ARCHITECT ROY LUNDGREN plies his trade mainly on Orcas Island. But he and his wife, Laura, also needed a place for themselves in Seattle.
Roy found a prime piece of property in Madison Park, an actual stone’s toss from the water. Prime, but small, 40 feet by 60 feet. Because he couldn’t go out, Roy — one-third of Street Lundgren & Foster Architects — went up. And up. And up.
Thus, the Lundgrens’ house in town turned out to be an actual town house. And that’s just fine with Laura.
Her son, Erik Lindstrom, “gave me a wonderful book for Christmas called ‘Unassisted Living.’ The whole premise of the book is that you don’t have to go to a retirement home. You can make some small adaptations in your own home.
Most Read Stories
- Kirstie Alley, Emmy-winning ‘Cheers’ star, dies at 71
- While Seattle-area home prices plateau, the Eastside dips
- Dealing with the flu or a cold? You're not alone. Here's what we know
- Mysterious Object Emerges on a Florida Beach, Setting Off Speculation
- Police find possible source of Idaho victim’s stalker reports, tackle rumors
“Having these staircases make us go up and down. We think that’s a good thing. And the book talks about that.
“People say maybe we wasted space with the circulation, but not by me.”
Not only do the stairs keep the couple, who are in their senior years, fit, they are pivotal to the home’s design: the central glass-encased floating stairs rising beneath a skylight and carrying both humans and light to the floor below. Two steel circular staircases, one inside, another out, unfurl like steel ribbons, saving space and adding a sense of play. (An elevator hauls only firewood, groceries, garbage and the occasional suitcase.)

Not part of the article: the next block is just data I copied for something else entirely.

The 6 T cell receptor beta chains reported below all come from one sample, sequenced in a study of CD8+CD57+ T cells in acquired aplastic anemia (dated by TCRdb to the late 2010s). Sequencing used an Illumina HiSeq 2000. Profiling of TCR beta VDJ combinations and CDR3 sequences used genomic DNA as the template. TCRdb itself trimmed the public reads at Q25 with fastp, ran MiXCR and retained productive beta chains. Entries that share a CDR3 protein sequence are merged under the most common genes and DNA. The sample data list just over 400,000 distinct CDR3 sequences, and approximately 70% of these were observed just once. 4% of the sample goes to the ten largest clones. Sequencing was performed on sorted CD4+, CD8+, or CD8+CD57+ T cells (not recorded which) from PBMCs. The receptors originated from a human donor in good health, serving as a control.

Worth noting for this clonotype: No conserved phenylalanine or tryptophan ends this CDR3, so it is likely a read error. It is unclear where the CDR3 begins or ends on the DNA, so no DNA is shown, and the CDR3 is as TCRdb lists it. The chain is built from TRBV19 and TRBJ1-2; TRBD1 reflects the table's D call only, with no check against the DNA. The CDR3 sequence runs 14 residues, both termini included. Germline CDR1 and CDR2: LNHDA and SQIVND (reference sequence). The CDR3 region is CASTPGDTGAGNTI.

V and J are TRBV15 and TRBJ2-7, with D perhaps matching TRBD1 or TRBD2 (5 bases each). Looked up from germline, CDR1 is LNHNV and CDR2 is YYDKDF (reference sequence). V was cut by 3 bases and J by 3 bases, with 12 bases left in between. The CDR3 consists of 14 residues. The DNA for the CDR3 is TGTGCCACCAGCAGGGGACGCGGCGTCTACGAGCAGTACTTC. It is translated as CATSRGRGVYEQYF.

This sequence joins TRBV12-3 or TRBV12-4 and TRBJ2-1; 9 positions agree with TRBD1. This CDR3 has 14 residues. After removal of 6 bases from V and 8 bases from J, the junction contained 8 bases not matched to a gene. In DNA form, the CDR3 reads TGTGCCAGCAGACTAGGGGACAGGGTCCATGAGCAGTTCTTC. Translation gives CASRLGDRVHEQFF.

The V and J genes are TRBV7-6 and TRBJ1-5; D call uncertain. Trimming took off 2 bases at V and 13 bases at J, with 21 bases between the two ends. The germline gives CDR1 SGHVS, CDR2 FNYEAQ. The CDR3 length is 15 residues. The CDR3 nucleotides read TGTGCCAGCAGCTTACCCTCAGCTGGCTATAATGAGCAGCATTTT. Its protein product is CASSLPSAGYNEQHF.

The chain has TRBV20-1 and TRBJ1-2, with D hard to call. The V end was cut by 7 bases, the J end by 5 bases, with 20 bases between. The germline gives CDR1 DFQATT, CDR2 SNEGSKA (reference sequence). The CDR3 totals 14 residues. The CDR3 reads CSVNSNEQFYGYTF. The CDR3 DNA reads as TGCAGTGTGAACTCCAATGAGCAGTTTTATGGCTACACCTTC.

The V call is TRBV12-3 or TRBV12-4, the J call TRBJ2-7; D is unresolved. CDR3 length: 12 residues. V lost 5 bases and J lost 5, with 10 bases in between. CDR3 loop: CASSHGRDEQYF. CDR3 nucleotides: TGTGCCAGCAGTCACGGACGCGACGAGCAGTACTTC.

“No one wants to do spiral stairs, but I found a guy on Camano who calls himself Spiral Stairs George,” Roy says. “He makes me look good.”
The architect is humble like that. Considers himself the conduit for showing off a homeowner’s personal treasures or of the those belonging to our Northwest landscape.
The Lundgrens’ own treasures are many and varied. “Laura,” Roy hollers up the stairs. “Who painted that?” (The stairwell is also a low-tech communication channel.)
Her answer might be Warhol, Miro, Chagall, Tsutakawa, Motherwell, Matisse.
Three of the home’s skylights cast a soft-white-bulb glow over a colorful set of paintings from Chile. “That’s a trick I’ve used a few times, to have daylight on a painting from an unknown source,” Roy says.
Elsewhere are Laura’s treasures, gathered from adventures around the globe. Carvings from Bali at the concrete fireplace in the living room. A 6-foot-tall Ganeesha in the master bath. “We had a devil of a time getting it back,” Roy says.
The couple has been to India three times in the 10 years they’ve been married. “Laura likes chaos, color and uncertainty,” Roy says. She is a professional traveler, though, having owned Seattle travel bookstore Marco Polo.
Roy designed the home — mahogany-stained cedar shingles — to fit the neighborhood. “But I had more fun back here,” he says, opening the steel door to a Julie Speidel bronze in the courtyard. Here also is the other spiral stair. Lake Washington in full sprawl over the trees from the rooftop deck.
Roy’s biggest challenge here (the fourth home he has designed for himself) was convincing Laura that the best place for their bedroom was in plain sight right off the front door.
It took some convincing. She is no architectural neophyte. Revered Northwest architect Roland Terry was her cousin, and she is the ex-wife of another, Richard Lindstrom. “First, there was to be a wall, then a window, then a bigger window …”
Rebecca Teagarden writes about architecture and design for Pacific NW magazine. Benjamin Benschneider is a magazine staff photographer.